Commission identifies crucial fix to Massachusetts Civil Rights Act that deserves quick action
By Gavi Wolfe, legislative director of the ACLU of Massachusetts
In its recently released report, the Special Commission on Qualified Immunity recommended a critical reform to Massachusetts’s civil rights laws to improve the administration of justice. This recommendation might fly under the radar, but it deserves high praise and quick action by the legislature. We thank commission Co-chairs Representative Mike Day and Senator Jamie Eldridge for their support of this important recommendation, for their leadership of the commission (on which the ACLU served), and for their continued commitment to justice.
Massachusetts’ civil rights law has a fundamental flaw—even more basic than qualified immunity—that prevents victims of direct, egregious civil rights violations from having their day in court or from being reimbursed for hospital bills, medical treatments, physical therapy, job loss, and other related expenses when they are victims of police violence and misconduct.
Unlike federal law or, to our knowledge, the law in any other state, the Massachusetts Civil Rights Act has been interpreted to prohibit, rather than to authorize, lawsuits for direct violations of civil rights. The law prohibits victims of police misconduct from going to court unless the police violence was specifically accompanied by “threats, intimidation, or coercion.” This language has been interpreted to require plaintiffs to show not simply that their rights were violated, but that the violation occurred as a result of “threats, intimidation or coercion.”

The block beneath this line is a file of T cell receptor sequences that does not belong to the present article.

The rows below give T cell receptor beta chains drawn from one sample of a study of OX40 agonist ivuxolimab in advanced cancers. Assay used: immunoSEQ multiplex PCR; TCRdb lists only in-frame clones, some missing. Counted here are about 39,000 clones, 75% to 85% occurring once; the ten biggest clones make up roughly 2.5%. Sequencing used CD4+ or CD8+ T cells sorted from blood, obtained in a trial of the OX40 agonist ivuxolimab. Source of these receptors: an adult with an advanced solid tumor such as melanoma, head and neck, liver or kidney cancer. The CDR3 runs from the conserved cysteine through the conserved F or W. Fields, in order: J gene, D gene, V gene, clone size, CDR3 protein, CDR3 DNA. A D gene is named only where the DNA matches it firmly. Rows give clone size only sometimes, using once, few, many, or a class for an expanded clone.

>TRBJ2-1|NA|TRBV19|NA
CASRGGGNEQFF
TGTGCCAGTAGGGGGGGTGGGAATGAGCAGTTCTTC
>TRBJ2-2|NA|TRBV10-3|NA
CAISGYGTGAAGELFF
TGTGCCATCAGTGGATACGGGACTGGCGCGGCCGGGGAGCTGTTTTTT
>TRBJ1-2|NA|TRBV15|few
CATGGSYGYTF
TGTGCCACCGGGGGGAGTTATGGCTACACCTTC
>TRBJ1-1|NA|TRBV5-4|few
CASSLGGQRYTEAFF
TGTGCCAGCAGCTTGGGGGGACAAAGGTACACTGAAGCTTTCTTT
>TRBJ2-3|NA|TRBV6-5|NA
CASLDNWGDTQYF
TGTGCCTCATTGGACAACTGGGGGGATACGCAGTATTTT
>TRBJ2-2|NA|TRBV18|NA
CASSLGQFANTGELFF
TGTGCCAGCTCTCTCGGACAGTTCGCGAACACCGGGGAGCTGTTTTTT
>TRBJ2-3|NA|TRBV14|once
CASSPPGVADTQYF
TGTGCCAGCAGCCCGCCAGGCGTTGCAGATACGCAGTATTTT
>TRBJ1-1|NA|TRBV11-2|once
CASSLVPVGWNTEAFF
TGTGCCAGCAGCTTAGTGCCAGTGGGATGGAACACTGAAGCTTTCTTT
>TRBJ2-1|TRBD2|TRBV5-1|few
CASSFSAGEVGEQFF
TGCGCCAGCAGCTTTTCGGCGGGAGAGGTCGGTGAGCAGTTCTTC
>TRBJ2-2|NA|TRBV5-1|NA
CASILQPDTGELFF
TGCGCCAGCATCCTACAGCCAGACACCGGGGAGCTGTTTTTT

As the commission’s report explains, “[u]nder this interpretation, a police officer’s direct violation of someone’s rights is not actionable under the MCRA unless it was accompanied by ‘threats, intimidation or coercion,’ even if the direct violation of rights was egregious. For example, if a police officer were to be sued under the MCRA for allegedly shooting someone in violation of their civil rights, the officer could claim that the gunshot itself was not actionable, because it was a direct violation of rights, rather than a violation through ‘threats, intimidation or coercion.’” The same defense would be available for other “direct” violations of rights, including unreasonably striking, strip searching, tasing, or killing someone.
This makes no sense. There is no reason why an officer who assaults someone should be immune from liability under our state civil rights act unless they first threaten to commit the assault.
Fortunately, a majority of the commission agreed that this problem should be fixed by amending the MCRA to remove the “threats, intimidation, or coercion” requirement for civil rights actions against law enforcement officers. We are glad that the commission clearly named this problem and charted a way forward. If adopted by the full legislature, this change would permit lawsuits brought by people seeking justice for serious civil rights cases to go forward in Massachusetts courts, just as in every other state across the country.